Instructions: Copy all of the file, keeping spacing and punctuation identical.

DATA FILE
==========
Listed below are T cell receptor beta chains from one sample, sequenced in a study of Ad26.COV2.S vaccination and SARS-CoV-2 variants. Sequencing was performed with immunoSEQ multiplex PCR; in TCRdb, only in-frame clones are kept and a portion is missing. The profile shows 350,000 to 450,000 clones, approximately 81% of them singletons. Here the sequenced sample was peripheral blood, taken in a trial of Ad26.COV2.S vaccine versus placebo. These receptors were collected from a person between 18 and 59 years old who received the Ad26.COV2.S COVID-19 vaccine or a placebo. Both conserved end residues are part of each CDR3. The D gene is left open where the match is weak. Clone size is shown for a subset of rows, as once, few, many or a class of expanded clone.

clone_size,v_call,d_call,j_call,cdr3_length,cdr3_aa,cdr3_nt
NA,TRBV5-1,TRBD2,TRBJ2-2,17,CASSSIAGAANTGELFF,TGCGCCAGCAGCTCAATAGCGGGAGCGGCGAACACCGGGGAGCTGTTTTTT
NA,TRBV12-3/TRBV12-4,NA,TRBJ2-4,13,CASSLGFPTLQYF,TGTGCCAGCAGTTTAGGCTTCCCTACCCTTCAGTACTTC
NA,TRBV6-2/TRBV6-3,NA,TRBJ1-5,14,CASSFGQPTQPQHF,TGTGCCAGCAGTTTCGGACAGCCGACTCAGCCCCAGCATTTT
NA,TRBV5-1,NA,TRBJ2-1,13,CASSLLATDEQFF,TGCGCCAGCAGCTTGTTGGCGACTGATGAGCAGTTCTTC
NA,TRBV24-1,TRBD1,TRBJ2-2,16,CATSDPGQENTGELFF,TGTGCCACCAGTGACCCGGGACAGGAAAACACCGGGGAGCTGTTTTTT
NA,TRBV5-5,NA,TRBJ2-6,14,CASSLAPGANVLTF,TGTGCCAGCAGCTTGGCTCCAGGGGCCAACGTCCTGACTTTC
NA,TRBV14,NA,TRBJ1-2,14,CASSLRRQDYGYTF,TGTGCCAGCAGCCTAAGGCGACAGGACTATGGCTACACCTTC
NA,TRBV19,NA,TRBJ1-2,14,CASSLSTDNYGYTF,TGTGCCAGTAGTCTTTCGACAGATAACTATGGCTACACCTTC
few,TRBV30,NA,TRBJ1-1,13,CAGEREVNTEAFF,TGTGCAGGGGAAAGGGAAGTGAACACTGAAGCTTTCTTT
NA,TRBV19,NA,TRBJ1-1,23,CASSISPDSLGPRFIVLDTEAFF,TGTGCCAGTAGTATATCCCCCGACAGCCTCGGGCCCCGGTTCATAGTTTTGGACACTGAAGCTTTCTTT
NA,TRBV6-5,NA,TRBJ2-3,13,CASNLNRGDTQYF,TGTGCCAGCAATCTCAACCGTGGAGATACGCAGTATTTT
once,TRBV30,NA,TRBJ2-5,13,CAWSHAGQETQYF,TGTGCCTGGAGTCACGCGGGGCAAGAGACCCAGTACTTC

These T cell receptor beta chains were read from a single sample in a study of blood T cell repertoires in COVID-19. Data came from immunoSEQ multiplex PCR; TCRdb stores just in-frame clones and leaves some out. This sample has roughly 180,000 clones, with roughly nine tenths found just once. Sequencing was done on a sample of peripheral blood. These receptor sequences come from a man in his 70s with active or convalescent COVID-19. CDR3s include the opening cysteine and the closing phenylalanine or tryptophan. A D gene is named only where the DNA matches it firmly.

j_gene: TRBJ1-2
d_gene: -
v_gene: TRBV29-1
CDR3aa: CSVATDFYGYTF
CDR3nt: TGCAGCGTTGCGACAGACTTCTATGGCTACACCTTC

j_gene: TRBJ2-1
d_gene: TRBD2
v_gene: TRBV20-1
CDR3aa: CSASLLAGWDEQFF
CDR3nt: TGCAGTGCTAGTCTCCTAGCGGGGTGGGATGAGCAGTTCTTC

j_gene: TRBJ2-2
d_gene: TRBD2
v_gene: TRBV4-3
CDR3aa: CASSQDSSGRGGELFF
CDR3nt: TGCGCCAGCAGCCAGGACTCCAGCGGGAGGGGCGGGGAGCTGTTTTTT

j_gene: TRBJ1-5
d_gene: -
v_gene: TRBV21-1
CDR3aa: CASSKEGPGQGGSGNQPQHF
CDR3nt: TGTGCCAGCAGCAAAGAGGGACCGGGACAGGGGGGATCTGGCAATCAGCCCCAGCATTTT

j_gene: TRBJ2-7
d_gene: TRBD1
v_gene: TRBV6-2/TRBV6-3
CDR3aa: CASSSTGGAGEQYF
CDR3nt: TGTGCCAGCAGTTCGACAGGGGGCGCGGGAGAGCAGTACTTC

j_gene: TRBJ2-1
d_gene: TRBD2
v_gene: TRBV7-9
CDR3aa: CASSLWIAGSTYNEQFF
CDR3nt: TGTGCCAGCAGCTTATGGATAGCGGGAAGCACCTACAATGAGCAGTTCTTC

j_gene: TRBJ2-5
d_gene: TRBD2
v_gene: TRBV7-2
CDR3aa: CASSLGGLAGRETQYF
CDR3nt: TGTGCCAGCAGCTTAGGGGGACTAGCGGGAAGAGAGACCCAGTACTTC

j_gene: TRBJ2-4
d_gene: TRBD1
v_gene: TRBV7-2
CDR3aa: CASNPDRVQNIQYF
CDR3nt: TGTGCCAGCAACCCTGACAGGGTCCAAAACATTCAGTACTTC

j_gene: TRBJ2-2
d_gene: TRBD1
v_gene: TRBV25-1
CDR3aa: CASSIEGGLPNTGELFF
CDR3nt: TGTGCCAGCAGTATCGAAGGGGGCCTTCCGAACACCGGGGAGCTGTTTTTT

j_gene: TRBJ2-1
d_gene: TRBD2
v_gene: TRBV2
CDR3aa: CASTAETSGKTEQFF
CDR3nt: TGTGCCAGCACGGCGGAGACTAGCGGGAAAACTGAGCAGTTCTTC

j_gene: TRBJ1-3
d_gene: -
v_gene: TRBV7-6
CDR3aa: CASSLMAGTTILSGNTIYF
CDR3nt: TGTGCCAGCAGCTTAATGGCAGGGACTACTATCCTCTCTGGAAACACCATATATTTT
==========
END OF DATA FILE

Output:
Listed below are T cell receptor beta chains from one sample, sequenced in a study of Ad26.COV2.S vaccination and SARS-CoV-2 variants. Sequencing was performed with immunoSEQ multiplex PCR; in TCRdb, only in-frame clones are kept and a portion is missing. The profile shows 350,000 to 450,000 clones, approximately 81% of them singletons. Here the sequenced sample was peripheral blood, taken in a trial of Ad26.COV2.S vaccine versus placebo. These receptors were collected from a person between 18 and 59 years old who received the Ad26.COV2.S COVID-19 vaccine or a placebo. Both conserved end residues are part of each CDR3. The D gene is left open where the match is weak. Clone size is shown for a subset of rows, as once, few, many or a class of expanded clone.

clone_size,v_call,d_call,j_call,cdr3_length,cdr3_aa,cdr3_nt
NA,TRBV5-1,TRBD2,TRBJ2-2,17,CASSSIAGAANTGELFF,TGCGCCAGCAGCTCAATAGCGGGAGCGGCGAACACCGGGGAGCTGTTTTTT
NA,TRBV12-3/TRBV12-4,NA,TRBJ2-4,13,CASSLGFPTLQYF,TGTGCCAGCAGTTTAGGCTTCCCTACCCTTCAGTACTTC
NA,TRBV6-2/TRBV6-3,NA,TRBJ1-5,14,CASSFGQPTQPQHF,TGTGCCAGCAGTTTCGGACAGCCGACTCAGCCCCAGCATTTT
NA,TRBV5-1,NA,TRBJ2-1,13,CASSLLATDEQFF,TGCGCCAGCAGCTTGTTGGCGACTGATGAGCAGTTCTTC
NA,TRBV24-1,TRBD1,TRBJ2-2,16,CATSDPGQENTGELFF,TGTGCCACCAGTGACCCGGGACAGGAAAACACCGGGGAGCTGTTTTTT
NA,TRBV5-5,NA,TRBJ2-6,14,CASSLAPGANVLTF,TGTGCCAGCAGCTTGGCTCCAGGGGCCAACGTCCTGACTTTC
NA,TRBV14,NA,TRBJ1-2,14,CASSLRRQDYGYTF,TGTGCCAGCAGCCTAAGGCGACAGGACTATGGCTACACCTTC
NA,TRBV19,NA,TRBJ1-2,14,CASSLSTDNYGYTF,TGTGCCAGTAGTCTTTCGACAGATAACTATGGCTACACCTTC
few,TRBV30,NA,TRBJ1-1,13,CAGEREVNTEAFF,TGTGCAGGGGAAAGGGAAGTGAACACTGAAGCTTTCTTT
NA,TRBV19,NA,TRBJ1-1,23,CASSISPDSLGPRFIVLDTEAFF,TGTGCCAGTAGTATATCCCCCGACAGCCTCGGGCCCCGGTTCATAGTTTTGGACACTGAAGCTTTCTTT
NA,TRBV6-5,NA,TRBJ2-3,13,CASNLNRGDTQYF,TGTGCCAGCAATCTCAACCGTGGAGATACGCAGTATTTT
once,TRBV30,NA,TRBJ2-5,13,CAWSHAGQETQYF,TGTGCCTGGAGTCACGCGGGGCAAGAGACCCAGTACTTC

These T cell receptor beta chains were read from a single sample in a study of blood T cell repertoires in COVID-19. Data came from immunoSEQ multiplex PCR; TCRdb stores just in-frame clones and leaves some out. This sample has roughly 180,000 clones, with roughly nine tenths found just once. Sequencing was done on a sample of peripheral blood. These receptor sequences come from a man in his 70s with active or convalescent COVID-19. CDR3s include the opening cysteine and the closing phenylalanine or tryptophan. A D gene is named only where the DNA matches it firmly.

j_gene: TRBJ1-2
d_gene: -
v_gene: TRBV29-1
CDR3aa: CSVATDFYGYTF
CDR3nt: TGCAGCGTTGCGACAGACTTCTATGGCTACACCTTC

j_gene: TRBJ2-1
d_gene: TRBD2
v_gene: TRBV20-1
CDR3aa: CSASLLAGWDEQFF
CDR3nt: TGCAGTGCTAGTCTCCTAGCGGGGTGGGATGAGCAGTTCTTC

j_gene: TRBJ2-2
d_gene: TRBD2
v_gene: TRBV4-3
CDR3aa: CASSQDSSGRGGELFF
CDR3nt: TGCGCCAGCAGCCAGGACTCCAGCGGGAGGGGCGGGGAGCTGTTTTTT

j_gene: TRBJ1-5
d_gene: -
v_gene: TRBV21-1
CDR3aa: CASSKEGPGQGGSGNQPQHF
CDR3nt: TGTGCCAGCAGCAAAGAGGGACCGGGACAGGGGGGATCTGGCAATCAGCCCCAGCATTTT

j_gene: TRBJ2-7
d_gene: TRBD1
v_gene: TRBV6-2/TRBV6-3
CDR3aa: CASSSTGGAGEQYF
CDR3nt: TGTGCCAGCAGTTCGACAGGGGGCGCGGGAGAGCAGTACTTC

j_gene: TRBJ2-1
d_gene: TRBD2
v_gene: TRBV7-9
CDR3aa: CASSLWIAGSTYNEQFF
CDR3nt: TGTGCCAGCAGCTTATGGATAGCGGGAAGCACCTACAATGAGCAGTTCTTC

j_gene: TRBJ2-5
d_gene: TRBD2
v_gene: TRBV7-2
CDR3aa: CASSLGGLAGRETQYF
CDR3nt: TGTGCCAGCAGCTTAGGGGGACTAGCGGGAAGAGAGACCCAGTACTTC

j_gene: TRBJ2-4
d_gene: TRBD1
v_gene: TRBV7-2
CDR3aa: CASNPDRVQNIQYF
CDR3nt: TGTGCCAGCAACCCTGACAGGGTCCAAAACATTCAGTACTTC

j_gene: TRBJ2-2
d_gene: TRBD1
v_gene: TRBV25-1
CDR3aa: CASSIEGGLPNTGELFF
CDR3nt: TGTGCCAGCAGTATCGAAGGGGGCCTTCCGAACACCGGGGAGCTGTTTTTT

j_gene: TRBJ2-1
d_gene: TRBD2
v_gene: TRBV2
CDR3aa: CASTAETSGKTEQFF
CDR3nt: TGTGCCAGCACGGCGGAGACTAGCGGGAAAACTGAGCAGTTCTTC

j_gene: TRBJ1-3
d_gene: -
v_gene: TRBV7-6
CDR3aa: CASSLMAGTTILSGNTIYF
CDR3nt: TGTGCCAGCAGCTTAATGGCAGGGACTACTATCCTCTCTGGAAACACCATATATTTT